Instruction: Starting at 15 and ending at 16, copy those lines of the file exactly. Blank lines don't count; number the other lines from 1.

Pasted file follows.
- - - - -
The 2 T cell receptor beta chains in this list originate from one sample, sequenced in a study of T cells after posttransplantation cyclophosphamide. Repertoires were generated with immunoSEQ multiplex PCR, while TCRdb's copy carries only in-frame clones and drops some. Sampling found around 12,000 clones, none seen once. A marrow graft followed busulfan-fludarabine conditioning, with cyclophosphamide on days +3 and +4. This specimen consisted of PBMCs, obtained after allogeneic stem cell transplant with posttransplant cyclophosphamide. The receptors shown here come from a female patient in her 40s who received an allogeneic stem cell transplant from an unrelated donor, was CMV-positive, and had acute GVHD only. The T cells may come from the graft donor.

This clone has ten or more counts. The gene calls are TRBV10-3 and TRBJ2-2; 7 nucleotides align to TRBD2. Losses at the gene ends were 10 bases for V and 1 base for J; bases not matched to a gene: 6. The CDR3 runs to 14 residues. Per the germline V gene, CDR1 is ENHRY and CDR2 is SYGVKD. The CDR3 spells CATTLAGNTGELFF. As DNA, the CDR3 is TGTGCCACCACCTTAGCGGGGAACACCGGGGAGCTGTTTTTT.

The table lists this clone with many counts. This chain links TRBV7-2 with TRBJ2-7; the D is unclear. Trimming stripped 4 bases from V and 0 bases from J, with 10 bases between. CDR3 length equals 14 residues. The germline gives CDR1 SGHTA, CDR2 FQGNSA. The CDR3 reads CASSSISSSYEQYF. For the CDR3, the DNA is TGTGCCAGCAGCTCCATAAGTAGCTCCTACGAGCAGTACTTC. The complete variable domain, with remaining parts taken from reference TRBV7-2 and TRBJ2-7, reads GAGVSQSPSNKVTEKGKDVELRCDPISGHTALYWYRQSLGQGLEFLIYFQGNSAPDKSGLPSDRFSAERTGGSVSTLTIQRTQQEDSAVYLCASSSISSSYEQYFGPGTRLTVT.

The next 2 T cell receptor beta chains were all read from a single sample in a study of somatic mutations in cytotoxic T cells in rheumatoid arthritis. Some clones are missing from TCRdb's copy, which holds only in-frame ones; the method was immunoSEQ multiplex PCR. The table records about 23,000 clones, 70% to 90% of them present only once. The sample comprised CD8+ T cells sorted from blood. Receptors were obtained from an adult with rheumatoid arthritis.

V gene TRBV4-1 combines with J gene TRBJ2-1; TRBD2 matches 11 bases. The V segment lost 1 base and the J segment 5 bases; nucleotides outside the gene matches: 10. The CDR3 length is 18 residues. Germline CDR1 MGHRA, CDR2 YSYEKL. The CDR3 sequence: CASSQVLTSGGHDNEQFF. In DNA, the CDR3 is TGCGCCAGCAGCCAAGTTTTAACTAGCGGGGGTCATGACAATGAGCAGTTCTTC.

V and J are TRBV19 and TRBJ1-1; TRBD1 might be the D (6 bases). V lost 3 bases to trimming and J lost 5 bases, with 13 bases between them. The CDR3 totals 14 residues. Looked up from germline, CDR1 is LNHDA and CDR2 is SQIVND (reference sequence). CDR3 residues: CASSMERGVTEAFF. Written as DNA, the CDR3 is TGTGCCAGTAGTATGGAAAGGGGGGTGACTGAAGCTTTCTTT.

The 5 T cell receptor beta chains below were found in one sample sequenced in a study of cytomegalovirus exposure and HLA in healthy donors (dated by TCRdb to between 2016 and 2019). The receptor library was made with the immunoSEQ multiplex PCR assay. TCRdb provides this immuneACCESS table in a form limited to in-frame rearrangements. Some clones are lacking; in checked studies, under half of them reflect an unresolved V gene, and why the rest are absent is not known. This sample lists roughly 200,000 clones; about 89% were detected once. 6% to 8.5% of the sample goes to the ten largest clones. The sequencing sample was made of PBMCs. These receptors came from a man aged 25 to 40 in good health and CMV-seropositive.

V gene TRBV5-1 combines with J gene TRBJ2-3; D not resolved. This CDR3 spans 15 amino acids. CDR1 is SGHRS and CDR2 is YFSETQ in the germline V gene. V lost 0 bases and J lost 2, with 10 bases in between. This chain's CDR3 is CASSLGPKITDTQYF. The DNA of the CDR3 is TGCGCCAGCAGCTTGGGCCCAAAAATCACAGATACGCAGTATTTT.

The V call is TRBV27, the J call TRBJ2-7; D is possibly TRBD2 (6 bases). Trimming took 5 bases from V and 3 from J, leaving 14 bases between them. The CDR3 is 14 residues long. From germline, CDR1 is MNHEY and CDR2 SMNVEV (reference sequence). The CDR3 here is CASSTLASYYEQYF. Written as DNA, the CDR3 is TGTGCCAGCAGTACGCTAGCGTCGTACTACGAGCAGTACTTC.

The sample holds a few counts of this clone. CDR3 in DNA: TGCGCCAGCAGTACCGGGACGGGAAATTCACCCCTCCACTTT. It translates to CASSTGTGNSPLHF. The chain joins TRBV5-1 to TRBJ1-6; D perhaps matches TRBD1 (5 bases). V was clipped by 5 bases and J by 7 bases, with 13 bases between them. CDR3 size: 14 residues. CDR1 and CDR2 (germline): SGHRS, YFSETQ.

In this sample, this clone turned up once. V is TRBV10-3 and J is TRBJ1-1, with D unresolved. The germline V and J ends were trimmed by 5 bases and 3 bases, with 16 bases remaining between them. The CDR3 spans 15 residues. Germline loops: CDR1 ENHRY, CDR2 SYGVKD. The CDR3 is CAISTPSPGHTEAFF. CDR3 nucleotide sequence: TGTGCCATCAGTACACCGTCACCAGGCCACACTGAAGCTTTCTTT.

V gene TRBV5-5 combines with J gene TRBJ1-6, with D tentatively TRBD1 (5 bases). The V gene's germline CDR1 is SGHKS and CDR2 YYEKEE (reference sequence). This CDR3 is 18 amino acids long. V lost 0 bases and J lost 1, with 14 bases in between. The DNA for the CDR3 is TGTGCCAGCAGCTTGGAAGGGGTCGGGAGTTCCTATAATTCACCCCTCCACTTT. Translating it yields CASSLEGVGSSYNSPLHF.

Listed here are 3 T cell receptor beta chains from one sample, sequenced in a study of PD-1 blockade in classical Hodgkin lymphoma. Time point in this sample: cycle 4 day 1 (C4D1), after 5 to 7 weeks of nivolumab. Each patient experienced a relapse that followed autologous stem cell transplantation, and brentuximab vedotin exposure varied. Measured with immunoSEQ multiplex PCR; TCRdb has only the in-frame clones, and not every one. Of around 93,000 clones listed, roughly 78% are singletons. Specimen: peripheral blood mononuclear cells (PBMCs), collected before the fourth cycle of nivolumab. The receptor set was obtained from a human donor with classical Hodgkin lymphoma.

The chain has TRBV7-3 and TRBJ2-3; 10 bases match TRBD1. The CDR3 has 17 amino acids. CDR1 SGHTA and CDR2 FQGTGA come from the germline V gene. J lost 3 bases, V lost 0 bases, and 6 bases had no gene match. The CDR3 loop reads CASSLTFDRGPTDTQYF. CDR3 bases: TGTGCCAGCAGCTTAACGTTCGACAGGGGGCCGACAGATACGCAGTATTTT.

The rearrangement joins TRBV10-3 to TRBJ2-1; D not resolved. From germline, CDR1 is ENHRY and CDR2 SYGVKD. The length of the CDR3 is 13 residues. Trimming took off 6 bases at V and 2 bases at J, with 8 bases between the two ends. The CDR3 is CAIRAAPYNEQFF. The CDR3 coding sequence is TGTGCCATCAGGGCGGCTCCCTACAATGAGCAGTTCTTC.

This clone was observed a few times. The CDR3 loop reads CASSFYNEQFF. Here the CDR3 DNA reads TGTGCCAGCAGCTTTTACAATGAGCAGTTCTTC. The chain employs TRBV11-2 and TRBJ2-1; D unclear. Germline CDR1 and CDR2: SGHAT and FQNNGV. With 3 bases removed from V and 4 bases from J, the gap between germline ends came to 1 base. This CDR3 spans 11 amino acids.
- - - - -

The rearrangement joins TRBV10-3 to TRBJ2-1; D not resolved. From germline, CDR1 is ENHRY and CDR2 SYGVKD. The length of the CDR3 is 13 residues. Trimming took off 6 bases at V and 2 bases at J, with 8 bases between the two ends. The CDR3 is CAIRAAPYNEQFF. The CDR3 coding sequence is TGTGCCATCAGGGCGGCTCCCTACAATGAGCAGTTCTTC.

This clone was observed a few times. The CDR3 loop reads CASSFYNEQFF. Here the CDR3 DNA reads TGTGCCAGCAGCTTTTACAATGAGCAGTTCTTC. The chain employs TRBV11-2 and TRBJ2-1; D unclear. Germline CDR1 and CDR2: SGHAT and FQNNGV. With 3 bases removed from V and 4 bases from J, the gap between germline ends came to 1 base. This CDR3 spans 11 amino acids.